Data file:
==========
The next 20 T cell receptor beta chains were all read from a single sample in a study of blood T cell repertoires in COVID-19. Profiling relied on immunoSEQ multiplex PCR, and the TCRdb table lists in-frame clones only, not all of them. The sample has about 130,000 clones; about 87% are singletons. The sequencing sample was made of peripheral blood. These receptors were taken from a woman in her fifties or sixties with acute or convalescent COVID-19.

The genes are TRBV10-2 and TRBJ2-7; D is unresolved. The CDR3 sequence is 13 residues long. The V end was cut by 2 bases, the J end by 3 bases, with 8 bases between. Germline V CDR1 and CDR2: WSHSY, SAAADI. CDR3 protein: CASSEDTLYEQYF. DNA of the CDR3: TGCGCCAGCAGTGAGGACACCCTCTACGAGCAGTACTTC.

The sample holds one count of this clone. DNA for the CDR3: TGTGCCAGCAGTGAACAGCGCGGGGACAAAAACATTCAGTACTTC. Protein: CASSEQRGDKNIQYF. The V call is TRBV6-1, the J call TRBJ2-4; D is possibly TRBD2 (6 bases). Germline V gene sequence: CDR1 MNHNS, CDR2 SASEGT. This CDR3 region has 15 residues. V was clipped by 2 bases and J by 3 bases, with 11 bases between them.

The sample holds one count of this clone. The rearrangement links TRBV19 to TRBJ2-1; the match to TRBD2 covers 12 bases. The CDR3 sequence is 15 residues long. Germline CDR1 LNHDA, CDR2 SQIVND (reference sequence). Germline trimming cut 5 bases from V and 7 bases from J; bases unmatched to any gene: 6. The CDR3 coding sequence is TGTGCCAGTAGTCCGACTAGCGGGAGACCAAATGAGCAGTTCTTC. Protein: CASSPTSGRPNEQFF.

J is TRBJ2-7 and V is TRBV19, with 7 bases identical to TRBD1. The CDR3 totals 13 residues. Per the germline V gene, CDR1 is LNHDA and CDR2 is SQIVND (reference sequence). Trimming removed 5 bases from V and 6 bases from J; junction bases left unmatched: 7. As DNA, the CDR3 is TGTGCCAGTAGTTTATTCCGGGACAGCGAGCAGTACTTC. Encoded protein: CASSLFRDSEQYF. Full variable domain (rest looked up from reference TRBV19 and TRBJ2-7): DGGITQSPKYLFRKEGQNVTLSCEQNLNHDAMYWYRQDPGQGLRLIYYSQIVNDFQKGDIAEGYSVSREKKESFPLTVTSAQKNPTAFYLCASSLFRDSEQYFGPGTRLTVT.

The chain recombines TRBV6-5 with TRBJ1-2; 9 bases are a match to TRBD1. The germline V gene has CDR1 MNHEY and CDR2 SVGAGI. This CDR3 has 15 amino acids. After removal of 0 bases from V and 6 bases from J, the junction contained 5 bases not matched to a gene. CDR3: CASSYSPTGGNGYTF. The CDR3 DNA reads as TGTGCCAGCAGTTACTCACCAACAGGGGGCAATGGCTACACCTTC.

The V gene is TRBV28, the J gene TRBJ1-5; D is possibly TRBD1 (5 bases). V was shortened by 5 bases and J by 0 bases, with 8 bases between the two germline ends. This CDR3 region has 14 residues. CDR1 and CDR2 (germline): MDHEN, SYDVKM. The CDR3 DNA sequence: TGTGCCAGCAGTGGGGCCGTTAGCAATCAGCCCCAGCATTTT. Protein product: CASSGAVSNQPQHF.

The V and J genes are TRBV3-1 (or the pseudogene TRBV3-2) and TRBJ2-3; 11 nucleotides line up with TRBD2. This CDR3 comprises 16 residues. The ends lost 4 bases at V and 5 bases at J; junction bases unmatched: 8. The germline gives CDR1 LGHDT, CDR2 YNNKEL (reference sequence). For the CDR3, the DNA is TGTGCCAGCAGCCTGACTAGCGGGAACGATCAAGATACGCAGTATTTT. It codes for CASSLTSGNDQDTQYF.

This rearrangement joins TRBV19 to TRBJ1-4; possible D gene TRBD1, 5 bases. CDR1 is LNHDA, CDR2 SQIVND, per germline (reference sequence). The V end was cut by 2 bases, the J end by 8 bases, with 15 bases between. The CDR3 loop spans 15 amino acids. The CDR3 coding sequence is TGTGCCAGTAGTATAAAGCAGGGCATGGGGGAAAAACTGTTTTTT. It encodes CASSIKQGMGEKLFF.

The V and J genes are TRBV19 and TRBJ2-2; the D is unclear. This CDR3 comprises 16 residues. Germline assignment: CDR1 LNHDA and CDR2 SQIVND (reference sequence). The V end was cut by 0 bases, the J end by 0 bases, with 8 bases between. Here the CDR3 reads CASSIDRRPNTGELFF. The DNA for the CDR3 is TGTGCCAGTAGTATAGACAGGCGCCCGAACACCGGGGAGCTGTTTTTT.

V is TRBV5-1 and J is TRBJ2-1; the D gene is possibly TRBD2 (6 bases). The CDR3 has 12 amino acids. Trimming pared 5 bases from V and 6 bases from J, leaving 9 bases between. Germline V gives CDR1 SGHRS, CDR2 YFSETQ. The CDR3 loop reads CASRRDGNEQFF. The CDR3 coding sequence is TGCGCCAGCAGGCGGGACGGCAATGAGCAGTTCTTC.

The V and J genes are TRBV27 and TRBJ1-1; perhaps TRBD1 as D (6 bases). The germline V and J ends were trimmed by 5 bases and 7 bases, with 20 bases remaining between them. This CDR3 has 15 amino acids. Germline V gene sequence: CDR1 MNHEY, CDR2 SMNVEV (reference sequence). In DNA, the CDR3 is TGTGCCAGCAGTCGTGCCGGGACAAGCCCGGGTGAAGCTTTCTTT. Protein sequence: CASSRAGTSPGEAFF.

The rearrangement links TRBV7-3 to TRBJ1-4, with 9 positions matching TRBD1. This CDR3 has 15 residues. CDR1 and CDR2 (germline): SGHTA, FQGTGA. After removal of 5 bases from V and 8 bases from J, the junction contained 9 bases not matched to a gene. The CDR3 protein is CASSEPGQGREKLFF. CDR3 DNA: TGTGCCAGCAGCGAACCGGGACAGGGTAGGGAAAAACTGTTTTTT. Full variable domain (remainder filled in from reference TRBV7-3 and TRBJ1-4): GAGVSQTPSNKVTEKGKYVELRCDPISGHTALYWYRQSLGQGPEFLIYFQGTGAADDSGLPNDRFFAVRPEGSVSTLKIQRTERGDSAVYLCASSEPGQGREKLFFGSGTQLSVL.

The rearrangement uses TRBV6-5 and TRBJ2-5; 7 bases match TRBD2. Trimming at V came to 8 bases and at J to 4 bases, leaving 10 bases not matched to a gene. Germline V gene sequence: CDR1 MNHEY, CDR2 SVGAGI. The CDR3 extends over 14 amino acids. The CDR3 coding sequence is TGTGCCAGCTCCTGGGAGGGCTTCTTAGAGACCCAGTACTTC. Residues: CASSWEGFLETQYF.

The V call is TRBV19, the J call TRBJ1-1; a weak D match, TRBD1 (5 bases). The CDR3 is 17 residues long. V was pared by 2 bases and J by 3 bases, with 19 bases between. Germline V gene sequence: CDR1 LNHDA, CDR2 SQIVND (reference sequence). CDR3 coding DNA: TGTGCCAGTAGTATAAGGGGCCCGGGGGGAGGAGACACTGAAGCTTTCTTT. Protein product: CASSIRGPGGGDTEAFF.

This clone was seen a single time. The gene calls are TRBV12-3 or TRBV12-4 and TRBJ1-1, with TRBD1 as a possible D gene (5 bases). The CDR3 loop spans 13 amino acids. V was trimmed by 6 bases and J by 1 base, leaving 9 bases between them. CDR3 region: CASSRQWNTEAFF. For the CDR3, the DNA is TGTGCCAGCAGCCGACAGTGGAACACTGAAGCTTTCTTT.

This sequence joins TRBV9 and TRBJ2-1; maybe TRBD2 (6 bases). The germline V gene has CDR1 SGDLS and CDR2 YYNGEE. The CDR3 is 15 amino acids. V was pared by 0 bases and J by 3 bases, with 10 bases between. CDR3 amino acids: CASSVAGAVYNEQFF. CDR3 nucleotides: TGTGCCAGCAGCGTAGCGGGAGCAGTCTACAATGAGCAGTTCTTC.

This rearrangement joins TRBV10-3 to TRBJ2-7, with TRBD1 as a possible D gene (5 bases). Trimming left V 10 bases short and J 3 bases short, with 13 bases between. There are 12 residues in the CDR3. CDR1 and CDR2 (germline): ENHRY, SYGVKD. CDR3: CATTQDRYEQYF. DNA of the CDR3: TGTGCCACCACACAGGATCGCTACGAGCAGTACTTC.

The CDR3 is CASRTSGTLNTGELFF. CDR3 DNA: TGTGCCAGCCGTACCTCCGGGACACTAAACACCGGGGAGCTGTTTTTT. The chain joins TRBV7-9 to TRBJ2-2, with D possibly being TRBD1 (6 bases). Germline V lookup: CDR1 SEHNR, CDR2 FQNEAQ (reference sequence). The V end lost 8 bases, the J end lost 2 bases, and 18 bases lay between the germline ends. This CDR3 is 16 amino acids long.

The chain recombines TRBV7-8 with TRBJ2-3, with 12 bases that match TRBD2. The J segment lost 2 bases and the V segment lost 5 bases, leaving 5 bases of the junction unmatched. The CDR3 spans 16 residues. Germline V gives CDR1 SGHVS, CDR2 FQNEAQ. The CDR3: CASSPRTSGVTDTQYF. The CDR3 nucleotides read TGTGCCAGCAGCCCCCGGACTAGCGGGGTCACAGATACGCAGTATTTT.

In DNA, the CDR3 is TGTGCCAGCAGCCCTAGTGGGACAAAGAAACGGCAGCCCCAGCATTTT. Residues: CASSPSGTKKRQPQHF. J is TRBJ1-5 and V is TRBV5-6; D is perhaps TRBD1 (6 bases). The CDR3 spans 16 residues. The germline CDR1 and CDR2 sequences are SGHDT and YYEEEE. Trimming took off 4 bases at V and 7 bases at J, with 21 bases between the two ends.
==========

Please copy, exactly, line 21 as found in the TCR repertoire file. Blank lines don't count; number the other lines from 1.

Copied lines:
In DNA, the CDR3 is TGTGCCAGCAGCCCTAGTGGGACAAAGAAACGGCAGCCCCAGCATTTT. Residues: CASSPSGTKKRQPQHF. J is TRBJ1-5 and V is TRBV5-6; D is perhaps TRBD1 (6 bases). The CDR3 spans 16 residues. The germline CDR1 and CDR2 sequences are SGHDT and YYEEEE. Trimming took off 4 bases at V and 7 bases at J, with 21 bases between the two ends.